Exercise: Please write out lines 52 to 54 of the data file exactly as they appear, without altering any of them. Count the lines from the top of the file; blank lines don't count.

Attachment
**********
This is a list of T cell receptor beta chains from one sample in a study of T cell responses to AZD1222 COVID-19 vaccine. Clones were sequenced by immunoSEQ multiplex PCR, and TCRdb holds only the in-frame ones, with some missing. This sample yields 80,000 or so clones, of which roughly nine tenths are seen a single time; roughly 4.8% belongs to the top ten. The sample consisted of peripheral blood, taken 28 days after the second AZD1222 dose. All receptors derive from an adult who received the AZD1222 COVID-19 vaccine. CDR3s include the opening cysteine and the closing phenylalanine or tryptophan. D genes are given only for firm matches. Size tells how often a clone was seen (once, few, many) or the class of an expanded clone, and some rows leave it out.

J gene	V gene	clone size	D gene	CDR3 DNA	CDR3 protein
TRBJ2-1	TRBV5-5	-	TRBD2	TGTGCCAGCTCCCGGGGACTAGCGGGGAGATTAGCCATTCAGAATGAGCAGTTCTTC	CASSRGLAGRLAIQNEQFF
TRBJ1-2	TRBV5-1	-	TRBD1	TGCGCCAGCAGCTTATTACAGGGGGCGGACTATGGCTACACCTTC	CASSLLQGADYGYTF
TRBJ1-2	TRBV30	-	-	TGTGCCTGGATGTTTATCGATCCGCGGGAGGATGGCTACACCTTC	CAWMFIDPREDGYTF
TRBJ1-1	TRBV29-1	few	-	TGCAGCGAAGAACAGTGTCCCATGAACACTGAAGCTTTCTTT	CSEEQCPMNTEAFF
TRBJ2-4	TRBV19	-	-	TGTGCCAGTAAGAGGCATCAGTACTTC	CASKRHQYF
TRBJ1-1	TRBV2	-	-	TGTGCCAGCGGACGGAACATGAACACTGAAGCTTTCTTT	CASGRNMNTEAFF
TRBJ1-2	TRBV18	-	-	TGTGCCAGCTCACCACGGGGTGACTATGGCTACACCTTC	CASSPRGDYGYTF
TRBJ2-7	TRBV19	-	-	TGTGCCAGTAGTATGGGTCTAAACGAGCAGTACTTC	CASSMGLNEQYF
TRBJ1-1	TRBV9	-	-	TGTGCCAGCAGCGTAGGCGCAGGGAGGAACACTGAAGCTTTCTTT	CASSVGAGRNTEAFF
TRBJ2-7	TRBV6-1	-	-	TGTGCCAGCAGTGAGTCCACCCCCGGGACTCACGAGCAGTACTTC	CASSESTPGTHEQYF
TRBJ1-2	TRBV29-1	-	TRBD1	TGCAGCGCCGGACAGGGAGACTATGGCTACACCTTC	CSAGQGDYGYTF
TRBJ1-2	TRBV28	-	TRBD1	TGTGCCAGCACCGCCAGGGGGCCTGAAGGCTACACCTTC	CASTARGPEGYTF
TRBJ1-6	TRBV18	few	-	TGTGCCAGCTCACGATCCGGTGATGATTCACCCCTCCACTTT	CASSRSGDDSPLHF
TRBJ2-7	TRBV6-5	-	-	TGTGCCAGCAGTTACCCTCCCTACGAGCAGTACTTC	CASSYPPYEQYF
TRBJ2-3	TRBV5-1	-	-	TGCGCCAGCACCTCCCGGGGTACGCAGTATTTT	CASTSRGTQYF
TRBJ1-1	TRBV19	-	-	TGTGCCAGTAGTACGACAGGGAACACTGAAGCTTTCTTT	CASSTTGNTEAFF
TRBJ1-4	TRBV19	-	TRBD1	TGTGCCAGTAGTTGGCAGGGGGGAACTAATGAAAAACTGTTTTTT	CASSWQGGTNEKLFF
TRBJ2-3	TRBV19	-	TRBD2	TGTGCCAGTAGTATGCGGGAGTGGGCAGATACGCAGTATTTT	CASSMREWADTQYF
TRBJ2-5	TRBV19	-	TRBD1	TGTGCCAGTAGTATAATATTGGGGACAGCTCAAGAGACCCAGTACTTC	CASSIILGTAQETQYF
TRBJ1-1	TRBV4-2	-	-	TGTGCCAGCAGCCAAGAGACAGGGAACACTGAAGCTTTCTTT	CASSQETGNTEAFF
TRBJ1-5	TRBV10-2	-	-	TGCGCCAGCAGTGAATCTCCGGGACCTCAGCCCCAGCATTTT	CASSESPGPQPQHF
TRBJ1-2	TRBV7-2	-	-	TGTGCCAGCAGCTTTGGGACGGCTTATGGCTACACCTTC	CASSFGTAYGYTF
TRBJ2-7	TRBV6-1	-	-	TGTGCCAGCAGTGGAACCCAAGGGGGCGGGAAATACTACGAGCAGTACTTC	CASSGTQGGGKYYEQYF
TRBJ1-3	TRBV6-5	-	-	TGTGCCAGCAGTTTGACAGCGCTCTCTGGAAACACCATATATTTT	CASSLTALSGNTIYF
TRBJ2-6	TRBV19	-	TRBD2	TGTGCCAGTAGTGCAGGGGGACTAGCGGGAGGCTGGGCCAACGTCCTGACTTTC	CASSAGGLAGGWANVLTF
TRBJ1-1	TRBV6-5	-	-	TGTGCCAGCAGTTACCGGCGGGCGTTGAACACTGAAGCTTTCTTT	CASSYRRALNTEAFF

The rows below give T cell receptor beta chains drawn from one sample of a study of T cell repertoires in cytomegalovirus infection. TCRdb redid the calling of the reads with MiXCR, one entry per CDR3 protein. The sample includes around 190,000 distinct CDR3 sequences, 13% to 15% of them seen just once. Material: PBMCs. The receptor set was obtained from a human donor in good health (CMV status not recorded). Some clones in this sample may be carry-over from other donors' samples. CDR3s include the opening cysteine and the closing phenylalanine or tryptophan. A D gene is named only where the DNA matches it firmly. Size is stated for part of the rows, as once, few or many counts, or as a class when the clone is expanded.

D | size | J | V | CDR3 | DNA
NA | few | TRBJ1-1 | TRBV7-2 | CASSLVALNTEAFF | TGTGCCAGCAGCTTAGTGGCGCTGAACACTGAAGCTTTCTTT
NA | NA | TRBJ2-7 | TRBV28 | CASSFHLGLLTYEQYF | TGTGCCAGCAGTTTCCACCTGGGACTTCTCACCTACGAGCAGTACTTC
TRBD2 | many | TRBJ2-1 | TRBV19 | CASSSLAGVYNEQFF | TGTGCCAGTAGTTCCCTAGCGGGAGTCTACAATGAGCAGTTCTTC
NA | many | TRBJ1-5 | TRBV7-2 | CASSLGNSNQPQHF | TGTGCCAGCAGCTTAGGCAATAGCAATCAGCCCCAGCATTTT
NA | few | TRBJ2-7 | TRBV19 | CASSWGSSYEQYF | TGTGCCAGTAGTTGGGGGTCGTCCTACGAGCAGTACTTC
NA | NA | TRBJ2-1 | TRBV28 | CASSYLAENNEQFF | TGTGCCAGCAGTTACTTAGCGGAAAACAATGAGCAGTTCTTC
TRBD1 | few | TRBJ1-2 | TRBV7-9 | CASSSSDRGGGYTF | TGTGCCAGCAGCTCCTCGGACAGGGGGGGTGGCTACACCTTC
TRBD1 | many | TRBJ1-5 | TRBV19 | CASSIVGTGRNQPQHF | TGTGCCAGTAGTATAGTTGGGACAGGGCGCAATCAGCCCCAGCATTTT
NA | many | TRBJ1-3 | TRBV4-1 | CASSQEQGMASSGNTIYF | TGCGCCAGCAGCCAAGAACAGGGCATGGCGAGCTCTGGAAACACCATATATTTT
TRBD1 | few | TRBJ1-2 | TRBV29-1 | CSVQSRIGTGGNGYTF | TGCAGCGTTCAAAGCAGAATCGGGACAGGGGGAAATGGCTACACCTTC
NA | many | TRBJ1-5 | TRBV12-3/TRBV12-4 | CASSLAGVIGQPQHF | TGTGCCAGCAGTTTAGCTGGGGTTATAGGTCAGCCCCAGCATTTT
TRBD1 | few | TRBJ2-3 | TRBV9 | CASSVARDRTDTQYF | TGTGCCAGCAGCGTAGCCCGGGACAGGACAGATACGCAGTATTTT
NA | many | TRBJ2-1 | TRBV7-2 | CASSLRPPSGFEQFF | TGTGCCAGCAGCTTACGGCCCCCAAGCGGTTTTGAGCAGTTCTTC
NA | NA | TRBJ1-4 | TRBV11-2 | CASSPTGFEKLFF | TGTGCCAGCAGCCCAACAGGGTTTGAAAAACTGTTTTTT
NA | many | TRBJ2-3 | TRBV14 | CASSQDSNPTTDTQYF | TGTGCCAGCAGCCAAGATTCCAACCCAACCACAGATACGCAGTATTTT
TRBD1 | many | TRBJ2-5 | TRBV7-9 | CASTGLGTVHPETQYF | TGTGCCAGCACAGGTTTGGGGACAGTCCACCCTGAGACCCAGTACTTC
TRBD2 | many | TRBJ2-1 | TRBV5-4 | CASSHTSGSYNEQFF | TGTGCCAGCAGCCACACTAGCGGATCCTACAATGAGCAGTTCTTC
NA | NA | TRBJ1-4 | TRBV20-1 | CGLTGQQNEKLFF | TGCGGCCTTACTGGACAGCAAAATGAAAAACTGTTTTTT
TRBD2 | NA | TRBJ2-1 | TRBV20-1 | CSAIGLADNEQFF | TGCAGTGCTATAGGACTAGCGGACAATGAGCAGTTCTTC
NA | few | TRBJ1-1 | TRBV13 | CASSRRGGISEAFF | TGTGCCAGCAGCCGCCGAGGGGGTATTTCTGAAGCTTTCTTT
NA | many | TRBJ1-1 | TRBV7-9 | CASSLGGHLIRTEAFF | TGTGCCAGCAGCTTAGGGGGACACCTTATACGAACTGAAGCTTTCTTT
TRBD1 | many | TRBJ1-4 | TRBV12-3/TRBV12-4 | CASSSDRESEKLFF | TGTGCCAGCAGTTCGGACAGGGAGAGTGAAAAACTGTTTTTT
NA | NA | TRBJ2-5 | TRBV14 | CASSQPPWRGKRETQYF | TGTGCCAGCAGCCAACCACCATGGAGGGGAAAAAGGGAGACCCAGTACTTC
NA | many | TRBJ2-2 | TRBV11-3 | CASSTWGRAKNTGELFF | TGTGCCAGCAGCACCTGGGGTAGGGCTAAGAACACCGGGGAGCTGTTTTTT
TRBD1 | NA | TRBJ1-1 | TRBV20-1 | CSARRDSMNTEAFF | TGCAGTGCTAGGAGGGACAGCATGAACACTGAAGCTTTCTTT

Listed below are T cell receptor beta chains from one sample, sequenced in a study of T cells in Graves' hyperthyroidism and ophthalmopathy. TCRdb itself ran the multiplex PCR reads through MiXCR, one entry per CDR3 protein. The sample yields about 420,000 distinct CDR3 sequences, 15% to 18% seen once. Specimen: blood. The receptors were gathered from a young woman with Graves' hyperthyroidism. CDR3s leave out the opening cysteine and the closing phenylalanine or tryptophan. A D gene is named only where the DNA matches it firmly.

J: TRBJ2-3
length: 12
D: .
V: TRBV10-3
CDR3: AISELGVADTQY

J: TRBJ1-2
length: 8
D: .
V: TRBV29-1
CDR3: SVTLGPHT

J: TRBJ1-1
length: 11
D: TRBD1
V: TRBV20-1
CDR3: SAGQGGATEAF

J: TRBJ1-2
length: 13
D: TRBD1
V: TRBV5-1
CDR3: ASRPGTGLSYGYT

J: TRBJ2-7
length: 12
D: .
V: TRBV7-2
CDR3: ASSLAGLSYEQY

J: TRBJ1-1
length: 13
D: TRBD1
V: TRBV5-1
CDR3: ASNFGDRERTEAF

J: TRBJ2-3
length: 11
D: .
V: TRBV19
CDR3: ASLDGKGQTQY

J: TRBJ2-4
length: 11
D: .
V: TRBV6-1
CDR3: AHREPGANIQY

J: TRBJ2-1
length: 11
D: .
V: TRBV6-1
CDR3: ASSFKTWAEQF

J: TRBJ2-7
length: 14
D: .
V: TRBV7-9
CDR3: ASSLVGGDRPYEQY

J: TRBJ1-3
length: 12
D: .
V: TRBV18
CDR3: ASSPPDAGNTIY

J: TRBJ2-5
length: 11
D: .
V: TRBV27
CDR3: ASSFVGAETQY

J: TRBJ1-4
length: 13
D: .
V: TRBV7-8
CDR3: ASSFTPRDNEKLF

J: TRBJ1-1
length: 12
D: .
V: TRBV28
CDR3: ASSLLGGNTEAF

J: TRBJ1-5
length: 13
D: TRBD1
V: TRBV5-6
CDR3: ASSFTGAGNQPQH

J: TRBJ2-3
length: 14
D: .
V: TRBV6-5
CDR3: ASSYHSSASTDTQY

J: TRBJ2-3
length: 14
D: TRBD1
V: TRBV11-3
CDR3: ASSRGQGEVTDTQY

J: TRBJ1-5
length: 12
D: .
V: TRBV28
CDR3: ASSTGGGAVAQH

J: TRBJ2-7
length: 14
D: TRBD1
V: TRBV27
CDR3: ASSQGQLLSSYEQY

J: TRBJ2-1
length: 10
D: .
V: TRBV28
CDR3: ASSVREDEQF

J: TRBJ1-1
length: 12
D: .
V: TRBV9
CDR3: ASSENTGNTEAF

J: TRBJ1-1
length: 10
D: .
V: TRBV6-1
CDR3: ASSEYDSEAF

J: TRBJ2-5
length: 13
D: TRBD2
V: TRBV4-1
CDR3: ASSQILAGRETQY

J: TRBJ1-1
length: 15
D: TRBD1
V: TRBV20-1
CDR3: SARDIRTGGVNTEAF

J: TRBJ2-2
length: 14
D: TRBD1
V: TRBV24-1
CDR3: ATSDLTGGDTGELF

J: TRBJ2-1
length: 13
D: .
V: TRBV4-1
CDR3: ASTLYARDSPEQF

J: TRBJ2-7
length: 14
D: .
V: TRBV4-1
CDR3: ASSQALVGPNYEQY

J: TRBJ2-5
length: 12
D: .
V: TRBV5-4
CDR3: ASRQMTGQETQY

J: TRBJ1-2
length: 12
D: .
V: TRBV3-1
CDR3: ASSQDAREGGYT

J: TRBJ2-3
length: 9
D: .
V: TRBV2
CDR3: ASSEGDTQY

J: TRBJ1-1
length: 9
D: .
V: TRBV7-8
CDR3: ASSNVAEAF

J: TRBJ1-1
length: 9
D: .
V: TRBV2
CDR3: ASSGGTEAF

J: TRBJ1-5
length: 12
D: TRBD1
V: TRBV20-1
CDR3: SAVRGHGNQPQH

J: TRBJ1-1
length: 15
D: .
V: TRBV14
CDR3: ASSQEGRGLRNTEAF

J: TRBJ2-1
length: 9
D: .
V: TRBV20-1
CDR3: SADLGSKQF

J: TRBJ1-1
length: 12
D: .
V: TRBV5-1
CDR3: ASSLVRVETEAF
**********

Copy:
TRBD1 | many | TRBJ1-4 | TRBV12-3/TRBV12-4 | CASSSDRESEKLFF | TGTGCCAGCAGTTCGGACAGGGAGAGTGAAAAACTGTTTTTT
NA | NA | TRBJ2-5 | TRBV14 | CASSQPPWRGKRETQYF | TGTGCCAGCAGCCAACCACCATGGAGGGGAAAAAGGGAGACCCAGTACTTC
NA | many | TRBJ2-2 | TRBV11-3 | CASSTWGRAKNTGELFF | TGTGCCAGCAGCACCTGGGGTAGGGCTAAGAACACCGGGGAGCTGTTTTTT